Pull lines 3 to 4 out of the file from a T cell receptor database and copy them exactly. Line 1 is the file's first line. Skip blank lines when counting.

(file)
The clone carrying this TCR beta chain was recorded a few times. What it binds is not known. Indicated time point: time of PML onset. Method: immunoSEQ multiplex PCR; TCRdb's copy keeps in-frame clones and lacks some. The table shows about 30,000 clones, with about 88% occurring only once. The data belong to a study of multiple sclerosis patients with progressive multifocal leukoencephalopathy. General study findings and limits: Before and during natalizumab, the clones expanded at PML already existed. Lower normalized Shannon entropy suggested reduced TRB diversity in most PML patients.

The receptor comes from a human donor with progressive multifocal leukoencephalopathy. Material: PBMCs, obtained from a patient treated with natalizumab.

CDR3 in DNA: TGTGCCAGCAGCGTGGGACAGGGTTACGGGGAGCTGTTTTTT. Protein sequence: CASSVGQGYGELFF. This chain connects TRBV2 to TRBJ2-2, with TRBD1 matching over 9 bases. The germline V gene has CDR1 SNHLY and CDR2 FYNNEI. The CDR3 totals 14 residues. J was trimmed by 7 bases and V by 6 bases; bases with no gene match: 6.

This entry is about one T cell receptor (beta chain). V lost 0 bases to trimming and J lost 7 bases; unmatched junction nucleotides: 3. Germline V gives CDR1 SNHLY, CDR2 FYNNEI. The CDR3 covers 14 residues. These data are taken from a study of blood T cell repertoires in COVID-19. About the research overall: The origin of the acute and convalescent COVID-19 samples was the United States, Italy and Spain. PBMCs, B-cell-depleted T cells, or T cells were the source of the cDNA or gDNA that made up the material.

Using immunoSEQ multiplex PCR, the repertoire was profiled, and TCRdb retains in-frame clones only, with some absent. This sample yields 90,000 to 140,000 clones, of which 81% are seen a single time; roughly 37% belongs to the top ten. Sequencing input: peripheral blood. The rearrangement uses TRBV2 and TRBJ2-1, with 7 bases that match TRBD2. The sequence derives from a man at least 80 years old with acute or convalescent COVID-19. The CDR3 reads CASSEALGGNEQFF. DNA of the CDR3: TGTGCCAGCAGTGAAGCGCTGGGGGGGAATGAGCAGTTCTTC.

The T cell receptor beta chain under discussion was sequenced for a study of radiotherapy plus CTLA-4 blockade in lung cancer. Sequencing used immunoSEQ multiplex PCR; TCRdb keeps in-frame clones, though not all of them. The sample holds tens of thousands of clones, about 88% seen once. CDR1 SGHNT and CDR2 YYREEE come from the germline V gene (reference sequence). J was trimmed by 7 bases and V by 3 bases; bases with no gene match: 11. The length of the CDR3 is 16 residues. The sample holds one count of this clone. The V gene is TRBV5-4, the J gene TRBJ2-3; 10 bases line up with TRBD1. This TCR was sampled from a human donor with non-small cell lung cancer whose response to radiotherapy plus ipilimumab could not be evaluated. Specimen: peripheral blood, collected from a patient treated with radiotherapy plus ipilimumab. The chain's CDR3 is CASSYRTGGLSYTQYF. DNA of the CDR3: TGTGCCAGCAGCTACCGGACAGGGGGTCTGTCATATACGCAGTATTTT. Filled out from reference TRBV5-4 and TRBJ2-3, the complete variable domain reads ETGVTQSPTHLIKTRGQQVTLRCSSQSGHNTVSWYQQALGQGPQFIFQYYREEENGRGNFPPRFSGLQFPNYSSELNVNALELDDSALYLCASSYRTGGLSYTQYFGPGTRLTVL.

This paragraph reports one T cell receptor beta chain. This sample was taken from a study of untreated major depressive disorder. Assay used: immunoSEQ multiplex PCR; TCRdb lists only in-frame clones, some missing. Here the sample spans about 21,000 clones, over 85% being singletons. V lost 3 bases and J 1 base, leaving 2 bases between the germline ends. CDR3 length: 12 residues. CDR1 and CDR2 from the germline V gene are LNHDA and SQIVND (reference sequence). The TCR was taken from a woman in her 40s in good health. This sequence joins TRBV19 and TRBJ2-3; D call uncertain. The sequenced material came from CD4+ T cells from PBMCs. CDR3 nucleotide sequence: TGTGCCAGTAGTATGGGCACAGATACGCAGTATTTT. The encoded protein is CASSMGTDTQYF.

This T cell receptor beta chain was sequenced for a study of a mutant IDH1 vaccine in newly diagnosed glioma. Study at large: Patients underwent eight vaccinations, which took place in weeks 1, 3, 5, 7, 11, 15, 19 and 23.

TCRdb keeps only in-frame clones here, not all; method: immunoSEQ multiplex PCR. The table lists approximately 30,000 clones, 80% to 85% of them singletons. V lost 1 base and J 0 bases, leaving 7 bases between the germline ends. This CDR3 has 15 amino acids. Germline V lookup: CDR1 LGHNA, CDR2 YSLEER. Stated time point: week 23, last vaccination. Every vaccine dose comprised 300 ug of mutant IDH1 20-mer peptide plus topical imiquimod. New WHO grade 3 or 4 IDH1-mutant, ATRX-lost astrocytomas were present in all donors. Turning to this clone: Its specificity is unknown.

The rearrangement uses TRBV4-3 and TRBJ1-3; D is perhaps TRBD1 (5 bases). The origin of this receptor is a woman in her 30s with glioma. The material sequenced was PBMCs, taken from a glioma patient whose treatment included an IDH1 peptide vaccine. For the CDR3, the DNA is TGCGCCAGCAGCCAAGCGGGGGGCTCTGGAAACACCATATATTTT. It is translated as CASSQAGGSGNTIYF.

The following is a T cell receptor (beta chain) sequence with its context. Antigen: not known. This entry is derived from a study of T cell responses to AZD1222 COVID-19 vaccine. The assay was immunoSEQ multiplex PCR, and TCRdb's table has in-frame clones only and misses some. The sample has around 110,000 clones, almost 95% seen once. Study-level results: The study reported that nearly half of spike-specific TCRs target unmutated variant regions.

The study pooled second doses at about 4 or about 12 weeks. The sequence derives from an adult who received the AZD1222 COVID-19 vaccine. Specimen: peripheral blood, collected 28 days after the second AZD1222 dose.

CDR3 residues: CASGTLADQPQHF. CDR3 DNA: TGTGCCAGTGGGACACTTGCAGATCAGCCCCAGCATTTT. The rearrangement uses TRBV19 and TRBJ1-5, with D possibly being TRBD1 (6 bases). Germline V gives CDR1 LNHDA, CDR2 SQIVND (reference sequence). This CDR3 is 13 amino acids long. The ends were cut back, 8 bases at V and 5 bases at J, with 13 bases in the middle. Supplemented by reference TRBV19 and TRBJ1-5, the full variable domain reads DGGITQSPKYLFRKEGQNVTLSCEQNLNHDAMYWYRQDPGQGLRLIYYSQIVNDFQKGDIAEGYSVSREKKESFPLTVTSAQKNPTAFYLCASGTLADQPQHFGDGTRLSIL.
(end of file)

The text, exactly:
CDR3 in DNA: TGTGCCAGCAGCGTGGGACAGGGTTACGGGGAGCTGTTTTTT. Protein sequence: CASSVGQGYGELFF. This chain connects TRBV2 to TRBJ2-2, with TRBD1 matching over 9 bases. The germline V gene has CDR1 SNHLY and CDR2 FYNNEI. The CDR3 totals 14 residues. J was trimmed by 7 bases and V by 6 bases; bases with no gene match: 6.

This entry is about one T cell receptor (beta chain). V lost 0 bases to trimming and J lost 7 bases; unmatched junction nucleotides: 3. Germline V gives CDR1 SNHLY, CDR2 FYNNEI. The CDR3 covers 14 residues. These data are taken from a study of blood T cell repertoires in COVID-19. About the research overall: The origin of the acute and convalescent COVID-19 samples was the United States, Italy and Spain. PBMCs, B-cell-depleted T cells, or T cells were the source of the cDNA or gDNA that made up the material.